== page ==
Tuesday, August 12, 2008

A fragrant bowl of wild rice

Digging around in the pantry these last few weeks has been quite enjoyable. A jar of wild rice – long sleek grains of black and chocolate brown – and a packet of dried porcini were unearthed this weekend. Soup season may have dug its heels firmly in this week, but I’m nowhere near done with it. Not while the celeriac looks this good, anyway.

Clean is Deborah Madison’s typically spare description of this soup and she is, typically, spot on. Clean, as a descriptor, may not seal the deal on recipes ordinarily, but by this stage of winter I find myself longing for something lighter. There’s been a lot of stodge eaten in these parts of late. So this beautiful and yes, clean, balance of warm, wintry earthiness and toothsome, lightly-cooked vegetables seemed to say all the right things. A cloudy, fragrant stock from simmering wild rice and dried mushrooms together; a little soothing creaminess stirred through at the last moment and I served it with a little saucer of amber sesame oil to dribble, at will, across the surface.

The recipe below is the result of gleaning a little from each of Deborah Madison’s wild rice chowders, some streamlining from experience and a small bottle of organic, unhomogenised cream from Tasmania. I must say, I quite like the photos for this one. They say, to me, exactly what I wanted them to. Fresh, clean, healthy. With cream.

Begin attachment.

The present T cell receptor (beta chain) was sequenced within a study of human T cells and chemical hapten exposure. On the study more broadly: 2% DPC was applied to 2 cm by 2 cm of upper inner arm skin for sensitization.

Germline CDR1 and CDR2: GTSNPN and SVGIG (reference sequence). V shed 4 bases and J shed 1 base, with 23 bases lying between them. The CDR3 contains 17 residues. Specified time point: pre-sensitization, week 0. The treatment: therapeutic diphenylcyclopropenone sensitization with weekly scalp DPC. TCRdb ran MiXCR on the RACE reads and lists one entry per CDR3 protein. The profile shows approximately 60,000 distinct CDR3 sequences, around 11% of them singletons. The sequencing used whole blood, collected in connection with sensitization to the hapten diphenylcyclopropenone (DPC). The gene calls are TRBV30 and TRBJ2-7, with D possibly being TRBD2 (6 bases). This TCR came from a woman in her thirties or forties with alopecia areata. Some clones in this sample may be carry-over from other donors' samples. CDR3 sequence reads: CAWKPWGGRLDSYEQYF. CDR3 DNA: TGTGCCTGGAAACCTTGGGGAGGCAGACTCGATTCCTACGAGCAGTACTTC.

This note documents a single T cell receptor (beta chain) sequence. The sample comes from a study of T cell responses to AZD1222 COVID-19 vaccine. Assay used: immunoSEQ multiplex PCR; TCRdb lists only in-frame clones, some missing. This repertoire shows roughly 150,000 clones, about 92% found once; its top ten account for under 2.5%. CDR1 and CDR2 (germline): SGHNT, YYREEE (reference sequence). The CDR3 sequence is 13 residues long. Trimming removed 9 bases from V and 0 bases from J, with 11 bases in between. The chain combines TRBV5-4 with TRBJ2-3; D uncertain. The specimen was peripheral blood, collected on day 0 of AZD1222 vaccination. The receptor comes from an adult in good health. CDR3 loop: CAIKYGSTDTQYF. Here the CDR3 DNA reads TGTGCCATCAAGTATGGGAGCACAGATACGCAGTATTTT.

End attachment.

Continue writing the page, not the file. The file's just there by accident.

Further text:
It is excellent. A timely reminder that spring, and change, are not too far away.

A wild rice and celeriac soup – feeds 4
Wild rice smells intoxicatingly good as it cooks. Too often that scent is lost in and amongst other grains. Not here. Here, it is star. Attention paid to the quality and flavour of your soy milk will make all the difference if cream is not your thing. Adapted, heavily, from Deborah Madison.

3 handfuls of wild rice (about ¾ cup)
1 handful of dried mushrooms (porcini, shiitake, etc)
Toasted sesame oil
6 cups of water
Sea salt
3 tablespoons of olive oil (or a mixture of butter and oil)